Finally I crossed the border into a familiar place. The town had no signs to tell me that I was close to home, but the smell of the fields reminded me of happy childhood days, and the way that the woman at the grocer’s looked at me with her cockeyed grin, half-focused on me, half on the broken piece of glass lodged in the stucco wall behind me, I knew that familiar was for a reason.
There were so many stages in getting here—so many roads I’d tried and abandoned, that when I took out my map of Arizona I could see the outline of my own body taking form. Highway 88 intersected my collarbone in blue, which should have made things easy enough, but even traversing your own body doesn’t always make it easy to find a place you can call home.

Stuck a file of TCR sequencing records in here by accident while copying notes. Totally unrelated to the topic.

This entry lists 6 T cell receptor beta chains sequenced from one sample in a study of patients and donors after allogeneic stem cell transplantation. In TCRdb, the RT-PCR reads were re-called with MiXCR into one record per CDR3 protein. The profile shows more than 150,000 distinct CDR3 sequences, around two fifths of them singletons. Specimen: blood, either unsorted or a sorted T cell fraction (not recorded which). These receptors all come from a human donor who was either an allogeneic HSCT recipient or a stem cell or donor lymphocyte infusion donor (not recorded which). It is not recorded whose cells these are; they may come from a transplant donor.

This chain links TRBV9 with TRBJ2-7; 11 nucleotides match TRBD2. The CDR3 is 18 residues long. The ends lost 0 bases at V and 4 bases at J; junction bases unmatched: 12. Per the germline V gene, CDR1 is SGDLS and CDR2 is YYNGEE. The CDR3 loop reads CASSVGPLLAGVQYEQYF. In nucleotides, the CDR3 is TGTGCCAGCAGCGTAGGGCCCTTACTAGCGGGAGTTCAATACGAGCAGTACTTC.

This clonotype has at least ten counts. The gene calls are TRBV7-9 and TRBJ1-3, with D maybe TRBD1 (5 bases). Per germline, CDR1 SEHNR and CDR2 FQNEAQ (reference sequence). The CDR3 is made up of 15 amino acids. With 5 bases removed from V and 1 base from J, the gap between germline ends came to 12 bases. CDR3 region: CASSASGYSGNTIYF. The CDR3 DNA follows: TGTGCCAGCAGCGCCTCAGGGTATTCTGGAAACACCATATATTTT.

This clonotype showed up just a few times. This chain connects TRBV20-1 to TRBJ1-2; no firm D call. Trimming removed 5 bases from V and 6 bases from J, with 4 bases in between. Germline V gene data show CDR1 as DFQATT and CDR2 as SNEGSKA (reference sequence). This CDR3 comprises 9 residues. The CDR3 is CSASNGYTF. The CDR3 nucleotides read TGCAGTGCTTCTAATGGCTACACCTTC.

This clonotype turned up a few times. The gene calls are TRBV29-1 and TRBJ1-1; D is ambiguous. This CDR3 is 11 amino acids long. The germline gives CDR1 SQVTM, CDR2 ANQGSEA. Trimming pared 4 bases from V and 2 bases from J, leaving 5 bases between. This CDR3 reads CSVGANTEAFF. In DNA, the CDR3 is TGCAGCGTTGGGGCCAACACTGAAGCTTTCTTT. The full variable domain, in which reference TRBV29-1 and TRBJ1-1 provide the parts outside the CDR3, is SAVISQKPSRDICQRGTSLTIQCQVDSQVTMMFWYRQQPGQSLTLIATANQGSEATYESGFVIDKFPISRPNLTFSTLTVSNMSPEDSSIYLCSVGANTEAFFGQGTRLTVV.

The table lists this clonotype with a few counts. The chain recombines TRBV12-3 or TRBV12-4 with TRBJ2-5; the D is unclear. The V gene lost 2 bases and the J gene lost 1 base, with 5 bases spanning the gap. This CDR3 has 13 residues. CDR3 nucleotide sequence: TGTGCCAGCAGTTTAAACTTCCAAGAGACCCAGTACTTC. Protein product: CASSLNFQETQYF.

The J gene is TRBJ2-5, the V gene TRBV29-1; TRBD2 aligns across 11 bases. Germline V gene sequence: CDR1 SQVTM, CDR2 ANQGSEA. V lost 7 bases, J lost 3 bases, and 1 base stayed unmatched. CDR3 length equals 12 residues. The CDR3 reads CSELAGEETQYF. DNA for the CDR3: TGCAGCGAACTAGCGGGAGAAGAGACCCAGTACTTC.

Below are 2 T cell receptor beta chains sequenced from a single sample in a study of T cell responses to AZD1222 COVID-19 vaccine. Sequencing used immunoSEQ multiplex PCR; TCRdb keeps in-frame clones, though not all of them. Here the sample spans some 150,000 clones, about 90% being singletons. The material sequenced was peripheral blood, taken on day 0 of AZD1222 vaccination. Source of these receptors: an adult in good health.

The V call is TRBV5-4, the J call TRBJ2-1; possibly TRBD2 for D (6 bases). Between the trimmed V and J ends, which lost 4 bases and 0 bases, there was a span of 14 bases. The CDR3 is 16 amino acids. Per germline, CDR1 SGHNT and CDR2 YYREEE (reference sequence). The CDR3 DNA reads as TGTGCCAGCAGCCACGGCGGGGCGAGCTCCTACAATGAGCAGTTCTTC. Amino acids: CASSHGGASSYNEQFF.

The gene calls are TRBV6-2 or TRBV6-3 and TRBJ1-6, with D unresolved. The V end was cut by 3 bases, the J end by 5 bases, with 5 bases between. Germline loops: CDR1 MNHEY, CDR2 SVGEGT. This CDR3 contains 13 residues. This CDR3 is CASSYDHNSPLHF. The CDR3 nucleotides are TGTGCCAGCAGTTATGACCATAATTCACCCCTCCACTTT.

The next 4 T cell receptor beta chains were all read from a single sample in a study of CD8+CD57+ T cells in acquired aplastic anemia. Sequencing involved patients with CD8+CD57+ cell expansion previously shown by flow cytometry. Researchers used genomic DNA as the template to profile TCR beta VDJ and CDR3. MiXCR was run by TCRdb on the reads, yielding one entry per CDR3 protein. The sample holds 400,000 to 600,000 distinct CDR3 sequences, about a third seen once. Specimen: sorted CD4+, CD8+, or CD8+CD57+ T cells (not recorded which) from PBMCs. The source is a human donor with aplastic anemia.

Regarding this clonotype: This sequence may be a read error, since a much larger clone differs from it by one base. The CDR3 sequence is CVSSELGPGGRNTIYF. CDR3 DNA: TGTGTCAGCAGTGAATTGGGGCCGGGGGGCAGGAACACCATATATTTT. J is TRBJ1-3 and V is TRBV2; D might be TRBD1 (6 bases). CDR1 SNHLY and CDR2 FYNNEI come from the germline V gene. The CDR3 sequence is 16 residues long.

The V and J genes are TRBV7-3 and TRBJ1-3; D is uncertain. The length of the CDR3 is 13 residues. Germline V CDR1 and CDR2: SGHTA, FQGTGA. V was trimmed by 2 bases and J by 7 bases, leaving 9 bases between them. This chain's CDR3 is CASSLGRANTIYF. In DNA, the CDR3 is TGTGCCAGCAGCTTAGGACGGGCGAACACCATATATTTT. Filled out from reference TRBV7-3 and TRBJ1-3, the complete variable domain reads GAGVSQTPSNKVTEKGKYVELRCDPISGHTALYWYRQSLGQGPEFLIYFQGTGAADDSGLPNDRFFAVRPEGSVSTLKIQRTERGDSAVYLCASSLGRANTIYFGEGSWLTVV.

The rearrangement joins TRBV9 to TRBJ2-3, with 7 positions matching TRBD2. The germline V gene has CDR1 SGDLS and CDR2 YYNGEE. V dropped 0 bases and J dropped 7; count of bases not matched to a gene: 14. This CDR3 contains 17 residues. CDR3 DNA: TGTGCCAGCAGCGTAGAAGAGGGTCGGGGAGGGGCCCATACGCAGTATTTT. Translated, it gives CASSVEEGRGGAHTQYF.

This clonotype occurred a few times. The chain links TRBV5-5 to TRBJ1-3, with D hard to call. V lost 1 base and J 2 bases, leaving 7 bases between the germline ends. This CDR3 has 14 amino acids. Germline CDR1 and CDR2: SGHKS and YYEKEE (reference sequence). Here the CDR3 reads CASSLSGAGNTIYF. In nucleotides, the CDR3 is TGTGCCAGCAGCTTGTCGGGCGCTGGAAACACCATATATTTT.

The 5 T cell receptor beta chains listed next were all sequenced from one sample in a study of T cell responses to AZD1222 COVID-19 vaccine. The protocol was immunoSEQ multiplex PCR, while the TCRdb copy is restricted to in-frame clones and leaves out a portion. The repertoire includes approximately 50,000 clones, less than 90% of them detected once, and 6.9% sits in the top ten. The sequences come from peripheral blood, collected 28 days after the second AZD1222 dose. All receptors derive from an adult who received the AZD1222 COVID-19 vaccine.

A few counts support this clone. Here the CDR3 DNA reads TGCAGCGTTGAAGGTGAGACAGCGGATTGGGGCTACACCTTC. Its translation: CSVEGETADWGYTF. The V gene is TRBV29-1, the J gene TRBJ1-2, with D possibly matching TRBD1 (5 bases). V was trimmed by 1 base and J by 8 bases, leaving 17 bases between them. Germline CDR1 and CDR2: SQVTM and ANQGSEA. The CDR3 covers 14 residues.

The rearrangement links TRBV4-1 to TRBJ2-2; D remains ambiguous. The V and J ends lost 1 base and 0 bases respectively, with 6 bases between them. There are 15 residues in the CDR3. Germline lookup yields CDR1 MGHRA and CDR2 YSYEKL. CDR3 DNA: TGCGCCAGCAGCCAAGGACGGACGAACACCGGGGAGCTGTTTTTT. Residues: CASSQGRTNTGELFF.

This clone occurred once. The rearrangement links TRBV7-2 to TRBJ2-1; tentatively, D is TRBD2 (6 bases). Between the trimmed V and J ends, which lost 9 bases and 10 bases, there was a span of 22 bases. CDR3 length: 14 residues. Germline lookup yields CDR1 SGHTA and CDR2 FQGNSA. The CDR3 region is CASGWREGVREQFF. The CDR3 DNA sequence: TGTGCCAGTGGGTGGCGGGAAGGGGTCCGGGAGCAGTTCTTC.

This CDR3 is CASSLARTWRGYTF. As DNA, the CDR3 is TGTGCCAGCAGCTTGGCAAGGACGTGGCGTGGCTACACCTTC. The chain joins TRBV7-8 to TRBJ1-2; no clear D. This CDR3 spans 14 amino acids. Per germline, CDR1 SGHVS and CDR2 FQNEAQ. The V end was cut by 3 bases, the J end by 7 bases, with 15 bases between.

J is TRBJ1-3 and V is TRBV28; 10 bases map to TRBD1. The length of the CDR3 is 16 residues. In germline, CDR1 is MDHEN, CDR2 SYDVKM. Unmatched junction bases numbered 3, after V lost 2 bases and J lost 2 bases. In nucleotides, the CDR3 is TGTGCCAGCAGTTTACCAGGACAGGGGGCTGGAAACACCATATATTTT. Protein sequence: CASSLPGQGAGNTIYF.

I put down my rucksack. It was heavy with food I’d bought but never ate, and presents I’d picked up along the way just in case I found mom and Ben. They were waiting for me just where I’d left them—in my last dream, when I was eight years old. They live in a lighthouse now, or so Ben told me, but he’d stuffed so much red licorice into his mouth that I wasn’t quite sure what he was saying. Maybe he was just asking if I liked their new house. I couldn’t see it at first, but I couldn’t find her either. Once she appeared, everything made sense and she took me by the hand and led me up the lighthouse steps.
I’d never seen anything shimmer so much in my life. I could feel the reflection all over me, into me, like a golden blanket without a name. Across the sea was the island where you can still find everyone you’ve ever loved, so I closed my eyes and made a wish. I haven’t opened them yet, but when I do, I’m really hoping that you’ll be there.